Nelson Lebo’s top tips to help your block survive flood and natural disasters
Climate change is the greatest challenge facing rural New Zealand. Here’s how simple planning and design can make your block more resilient to natural disasters.
Words: Nelson Lebo
Who: Nelson & Dani Lebo
Where: Kaitiaki Farm, 10km east of Whanganui
What: permaculture, regenerative agriculture
Land: 5.1ha (13 acres)
I’ve seen fire and I’ve seen rain. Unlike James Taylor, I was relaxing, shirtless and shoeless on the couch after a long day working outdoors in March 2020, just before the first Covid lockdown. Sounds of dinner prep were coming from the kitchen. Then I heard my wife ring a neighbour and say, “Do you see smoke down in the valley?”
Minutes later, I was halfway down the hill, still shirtless and shoeless, beating out a grass fire with the back of a shovel and shouting instructions to our permaculture interns who were fast on my heels. A strong north-westerly wind was carrying flames up the valley through the dry autumn grass and gorse toward our home and three others. Our small team was able to slow its advance long enough for the fire service – who arrived at sunset – to take over the battle into the night. Hours later, they finally dowsed it, although we had multiple flare-ups over the following two days.
The fire’s path was uphill and across a large slip that occurred during major flooding in the Whanganui Region in 2015, just 11 months after we purchased the property. The slip was one of three resulting from the storm, among the thousands on surrounding farms. While that fire scared us, it’s the slips that have set us on the course of building a more climate-resilient block.
Climate change isn’t a gradual and gentle warming of temperatures but increasing incidences of extreme weather events. Too much water. Too little water. Too much wind. We’ve experienced all of these on our block and have spent the last six years planning and designing for climate resilience.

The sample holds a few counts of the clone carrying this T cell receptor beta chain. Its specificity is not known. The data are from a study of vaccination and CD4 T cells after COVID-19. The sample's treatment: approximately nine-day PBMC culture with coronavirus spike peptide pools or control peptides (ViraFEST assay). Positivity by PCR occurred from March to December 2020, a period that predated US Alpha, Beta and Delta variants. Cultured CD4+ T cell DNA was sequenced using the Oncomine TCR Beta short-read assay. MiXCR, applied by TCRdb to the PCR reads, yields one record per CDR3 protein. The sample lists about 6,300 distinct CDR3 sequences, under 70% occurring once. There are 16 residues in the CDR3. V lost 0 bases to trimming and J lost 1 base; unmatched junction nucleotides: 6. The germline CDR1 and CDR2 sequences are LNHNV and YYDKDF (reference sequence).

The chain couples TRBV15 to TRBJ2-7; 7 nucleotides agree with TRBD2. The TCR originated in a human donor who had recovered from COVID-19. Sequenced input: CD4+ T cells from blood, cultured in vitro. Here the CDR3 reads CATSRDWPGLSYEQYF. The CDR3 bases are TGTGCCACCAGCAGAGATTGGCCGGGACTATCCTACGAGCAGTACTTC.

The historic 2015 storm dropped around 150mm of rain in one night, and it was the event that focused our work. We started by planting 30 x 3m-long poplar poles supplied by Horizons, our regional council. We planted the first ones in August 2015 and have added 15-30 more each winter since for a total of about 150 so far.
We initially planted them to help stabilize vulnerable hillsides but later discovered their value as a late summer fodder crop for our goats. The poplars provide excellent browse when the soil is at its driest, and most grasses are essentially dormant. We’ve also planted dozens of willow wands along one eroding section of stream.
The poplars are a way to address both ends of the climate spectrum – wet and dry – so I looked for other strategies that could do the same.
WHY PLANT POLES?
A poplar or willow pole is a young tree stem from 1-3.5m long which roots and sprouts when planted in the ground. Poles grow much faster than seedlings and are less likely to be damaged by browsing animals.
One year after the big 2015 storm, we were ready to take big steps, assisted again by Horizons Regional Council thanks to partial funding from its Sustainable Land Use Initiative. We put up nearly 1km of fencing along Purua Stream and planted 300 native trees, shrubs, grasses, and flaxes with the help of the local school, Te Kura Kaupapa Maori o Tupoho.
We’ve since planted thousands more along the riparian corridor and across two former wetlands. I’m a former high school science and ecology teacher, so I’m familiar with the benefits of wetlands, including:
• biological diversity;
• wildlife habitat, eg breeding grounds and nurseries;
• water filtration and purification;
• stormwater buffering and retention.
While we value all of these, their buffering effects have helped us to simultaneously flood-proof and drought-proof the farm. Wetlands are like a good savings account, holding water in times of excess and releasing it in times of scarcity. They’re also referred to as giant sponges for their absorption capacity and nature’s kidneys for their filtration ability.